Tensions were running high in Yemen on Tuesday, a day after 19 anti-regime protesters were shot dead and the US administration pressed President Ali Abdullah Saleh for a peaceful transition of power.
Police shot dead two people in the Red Sea city of Hudaydah in overnight protests over the killings of 17 demonstrators earlier the same day in Taez, south of the capital.
Security forces in Taez opened fire after protesters demanding Saleh's ouster marched on the governorate headquarters in the city, about 200 kilometres (125 miles) from Sanaa.
Witnesses said security forces were deployed in strength in the streets of both Taez and Hudaydah on Tuesday, as anti-regime protests which first broke out in late January, showed no sign of abating.
But Washington, which considers Saleh a key ally in its "war on terror" but has expressed fears of Al-Qaeda taking advantage of a power vacuum, is now pressing the long-time leader to negotiate a peaceful transition of power.
"We are obviously concerned that in this period of political unrest that Al-Qaeda and other groups will attempt to take advantage of that power vacuum," White House spokesman Jay Carney said on Monday.
"That is one of the reasons why we urge political dialogue to take place and a timetable for this transition that President Saleh has talked about to be begun," Carney said.
Saleh's official response to opposition demands to step down and hand over to his deputy for an interim period has been to urge protesters to go home and dismantle their roadblocks.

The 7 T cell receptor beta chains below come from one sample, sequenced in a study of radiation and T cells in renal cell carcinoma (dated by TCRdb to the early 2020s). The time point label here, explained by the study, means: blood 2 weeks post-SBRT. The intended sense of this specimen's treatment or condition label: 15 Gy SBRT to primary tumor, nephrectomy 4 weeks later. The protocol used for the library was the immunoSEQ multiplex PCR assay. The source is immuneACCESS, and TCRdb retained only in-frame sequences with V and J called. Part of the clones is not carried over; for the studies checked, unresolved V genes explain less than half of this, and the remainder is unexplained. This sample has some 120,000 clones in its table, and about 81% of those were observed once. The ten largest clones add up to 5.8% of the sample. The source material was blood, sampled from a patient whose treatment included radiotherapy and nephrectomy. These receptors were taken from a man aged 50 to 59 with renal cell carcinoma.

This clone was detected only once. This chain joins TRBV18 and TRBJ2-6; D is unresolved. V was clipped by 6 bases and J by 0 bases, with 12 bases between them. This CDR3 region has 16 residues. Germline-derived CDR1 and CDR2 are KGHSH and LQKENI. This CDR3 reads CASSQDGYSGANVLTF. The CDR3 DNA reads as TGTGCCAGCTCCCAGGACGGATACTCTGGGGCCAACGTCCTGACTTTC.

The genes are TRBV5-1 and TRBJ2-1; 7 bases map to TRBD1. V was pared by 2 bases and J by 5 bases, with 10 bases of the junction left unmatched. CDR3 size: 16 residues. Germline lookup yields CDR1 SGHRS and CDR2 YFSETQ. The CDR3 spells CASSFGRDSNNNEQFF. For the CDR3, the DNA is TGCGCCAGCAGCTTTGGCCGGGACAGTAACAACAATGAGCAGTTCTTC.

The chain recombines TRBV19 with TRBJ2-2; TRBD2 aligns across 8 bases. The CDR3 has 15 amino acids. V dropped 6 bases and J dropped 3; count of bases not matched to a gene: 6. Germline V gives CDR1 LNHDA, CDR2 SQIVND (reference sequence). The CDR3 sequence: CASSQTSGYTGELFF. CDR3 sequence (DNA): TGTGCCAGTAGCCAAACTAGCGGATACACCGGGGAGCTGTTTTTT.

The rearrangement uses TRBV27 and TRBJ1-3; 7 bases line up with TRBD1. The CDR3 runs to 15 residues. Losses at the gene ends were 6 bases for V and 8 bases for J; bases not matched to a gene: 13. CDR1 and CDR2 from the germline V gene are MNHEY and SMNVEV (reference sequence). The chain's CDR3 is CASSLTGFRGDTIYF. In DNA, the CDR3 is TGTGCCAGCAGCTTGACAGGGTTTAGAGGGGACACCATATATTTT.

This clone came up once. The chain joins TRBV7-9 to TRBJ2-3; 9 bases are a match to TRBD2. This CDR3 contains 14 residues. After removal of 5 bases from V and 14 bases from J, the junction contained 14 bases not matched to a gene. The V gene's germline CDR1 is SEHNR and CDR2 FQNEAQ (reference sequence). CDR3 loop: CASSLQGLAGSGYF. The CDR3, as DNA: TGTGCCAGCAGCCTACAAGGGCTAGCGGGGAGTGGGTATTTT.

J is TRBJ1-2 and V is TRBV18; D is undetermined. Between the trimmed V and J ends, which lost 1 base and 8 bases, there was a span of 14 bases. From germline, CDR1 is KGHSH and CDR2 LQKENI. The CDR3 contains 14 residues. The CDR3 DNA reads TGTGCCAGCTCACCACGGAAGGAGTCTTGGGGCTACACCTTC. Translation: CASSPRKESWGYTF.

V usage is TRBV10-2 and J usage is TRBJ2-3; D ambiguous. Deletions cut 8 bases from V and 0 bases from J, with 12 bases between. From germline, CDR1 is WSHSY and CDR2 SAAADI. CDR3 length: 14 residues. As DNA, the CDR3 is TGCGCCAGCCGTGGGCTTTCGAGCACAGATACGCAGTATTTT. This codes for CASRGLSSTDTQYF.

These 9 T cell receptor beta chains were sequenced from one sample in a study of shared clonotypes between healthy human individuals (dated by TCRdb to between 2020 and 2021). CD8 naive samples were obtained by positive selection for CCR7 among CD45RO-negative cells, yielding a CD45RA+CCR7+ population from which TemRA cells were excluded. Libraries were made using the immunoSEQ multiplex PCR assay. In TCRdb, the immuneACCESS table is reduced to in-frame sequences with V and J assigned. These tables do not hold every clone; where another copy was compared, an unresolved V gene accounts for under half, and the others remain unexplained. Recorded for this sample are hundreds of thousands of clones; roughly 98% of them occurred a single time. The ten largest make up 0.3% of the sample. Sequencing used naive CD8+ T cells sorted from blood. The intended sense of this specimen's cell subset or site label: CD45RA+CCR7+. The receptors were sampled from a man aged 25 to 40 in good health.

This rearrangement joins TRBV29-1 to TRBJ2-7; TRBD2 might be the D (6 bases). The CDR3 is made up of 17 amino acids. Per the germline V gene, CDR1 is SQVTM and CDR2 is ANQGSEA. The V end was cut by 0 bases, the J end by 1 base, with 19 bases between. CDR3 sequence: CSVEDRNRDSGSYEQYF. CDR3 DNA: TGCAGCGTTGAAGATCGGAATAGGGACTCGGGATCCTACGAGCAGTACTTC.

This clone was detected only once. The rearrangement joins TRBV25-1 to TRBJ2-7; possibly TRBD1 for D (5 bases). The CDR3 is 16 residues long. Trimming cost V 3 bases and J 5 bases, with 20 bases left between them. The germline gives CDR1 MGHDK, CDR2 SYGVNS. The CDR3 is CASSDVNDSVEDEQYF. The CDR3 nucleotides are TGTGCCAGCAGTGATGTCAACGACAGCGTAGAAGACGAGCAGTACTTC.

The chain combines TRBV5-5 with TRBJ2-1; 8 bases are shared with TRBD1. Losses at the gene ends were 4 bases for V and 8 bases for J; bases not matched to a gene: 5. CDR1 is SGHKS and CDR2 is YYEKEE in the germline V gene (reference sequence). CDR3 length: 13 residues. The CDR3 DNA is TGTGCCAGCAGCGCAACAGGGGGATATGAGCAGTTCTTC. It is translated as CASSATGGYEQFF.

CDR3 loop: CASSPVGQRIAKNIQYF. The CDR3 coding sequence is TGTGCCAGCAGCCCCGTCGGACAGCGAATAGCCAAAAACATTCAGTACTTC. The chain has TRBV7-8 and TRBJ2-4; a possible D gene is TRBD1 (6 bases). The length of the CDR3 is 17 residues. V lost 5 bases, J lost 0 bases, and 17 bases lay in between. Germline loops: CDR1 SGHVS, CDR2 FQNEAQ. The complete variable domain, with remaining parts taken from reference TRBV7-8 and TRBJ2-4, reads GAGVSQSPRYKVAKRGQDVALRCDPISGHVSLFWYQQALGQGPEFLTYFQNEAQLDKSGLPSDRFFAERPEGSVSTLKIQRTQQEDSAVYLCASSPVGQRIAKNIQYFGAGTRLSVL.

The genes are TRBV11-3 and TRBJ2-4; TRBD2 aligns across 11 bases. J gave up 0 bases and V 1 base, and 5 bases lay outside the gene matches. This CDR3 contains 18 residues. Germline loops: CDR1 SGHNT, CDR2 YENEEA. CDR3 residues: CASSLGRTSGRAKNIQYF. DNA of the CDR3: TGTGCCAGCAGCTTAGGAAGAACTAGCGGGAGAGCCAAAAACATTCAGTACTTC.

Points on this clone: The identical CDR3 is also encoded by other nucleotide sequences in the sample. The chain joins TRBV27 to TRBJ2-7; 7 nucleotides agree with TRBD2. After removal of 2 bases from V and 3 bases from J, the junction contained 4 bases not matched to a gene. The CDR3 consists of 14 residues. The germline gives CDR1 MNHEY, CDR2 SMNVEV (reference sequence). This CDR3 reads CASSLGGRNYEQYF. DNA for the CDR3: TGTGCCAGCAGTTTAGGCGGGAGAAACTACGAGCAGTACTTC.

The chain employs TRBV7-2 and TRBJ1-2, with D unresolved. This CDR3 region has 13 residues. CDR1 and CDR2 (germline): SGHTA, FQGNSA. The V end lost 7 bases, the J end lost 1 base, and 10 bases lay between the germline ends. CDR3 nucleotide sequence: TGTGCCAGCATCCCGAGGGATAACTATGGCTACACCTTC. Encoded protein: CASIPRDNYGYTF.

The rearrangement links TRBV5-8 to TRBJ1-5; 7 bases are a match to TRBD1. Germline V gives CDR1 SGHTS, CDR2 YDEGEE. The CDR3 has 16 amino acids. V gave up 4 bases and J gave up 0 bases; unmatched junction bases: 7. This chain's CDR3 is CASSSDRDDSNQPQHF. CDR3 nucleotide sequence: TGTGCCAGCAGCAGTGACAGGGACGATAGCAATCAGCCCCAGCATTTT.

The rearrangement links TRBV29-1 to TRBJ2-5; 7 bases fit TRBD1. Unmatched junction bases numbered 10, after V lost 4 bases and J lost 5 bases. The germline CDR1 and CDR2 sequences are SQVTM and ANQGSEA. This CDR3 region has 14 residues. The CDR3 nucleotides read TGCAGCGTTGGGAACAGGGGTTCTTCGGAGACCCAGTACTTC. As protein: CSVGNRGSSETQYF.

He said, in a vague statement, that he was willing to discuss a "peaceful transition of power through constitutional ways".
The autocratic leader, in power since 1978, had said he was willing to step down by the end of this year, but his ruling General People's Congress party has defiantly said he should serve out his term until 2013.
The White House fielded questions after the New York Times reported that the administration had shifted its position and concluded Saleh will not bring about reforms and now needs to be eased out of power.
Yemen under Saleh has been a vital US partner in cracking down on Al-Qaeda in the Arabian Peninsula, which has been blamed for several thwarted attacks directed at the US mainland.
"We believe we can and will work with the government of Yemen on these important matters," Carney said, but significantly did not lock US cooperation onto Saleh.
"We are not focused on one individual," he said.
A State Department spokesman repeated that the outcome of the crisis was in the hands of "the Yemeni people", adding Washington was continuing to consult with both sides.
"There's a gap between what President Saleh said and what the people have asked for," spokesman Mark Toner said. "In our discussions with the government and with the opposition ... we're helping or talking about bridging that gap."
Meanwhile, foreign ministers of oil-rich Gulf states have said they are seeking to mediate in Yemen.
An unnamed Yemeni official on Tuesday welcomed a reported invitation to representatives of the government and the opposition to hold talks in Riyadh, according to state news agency Saba.
More than 100 people have been killed in Yemen's crackdown on protesters.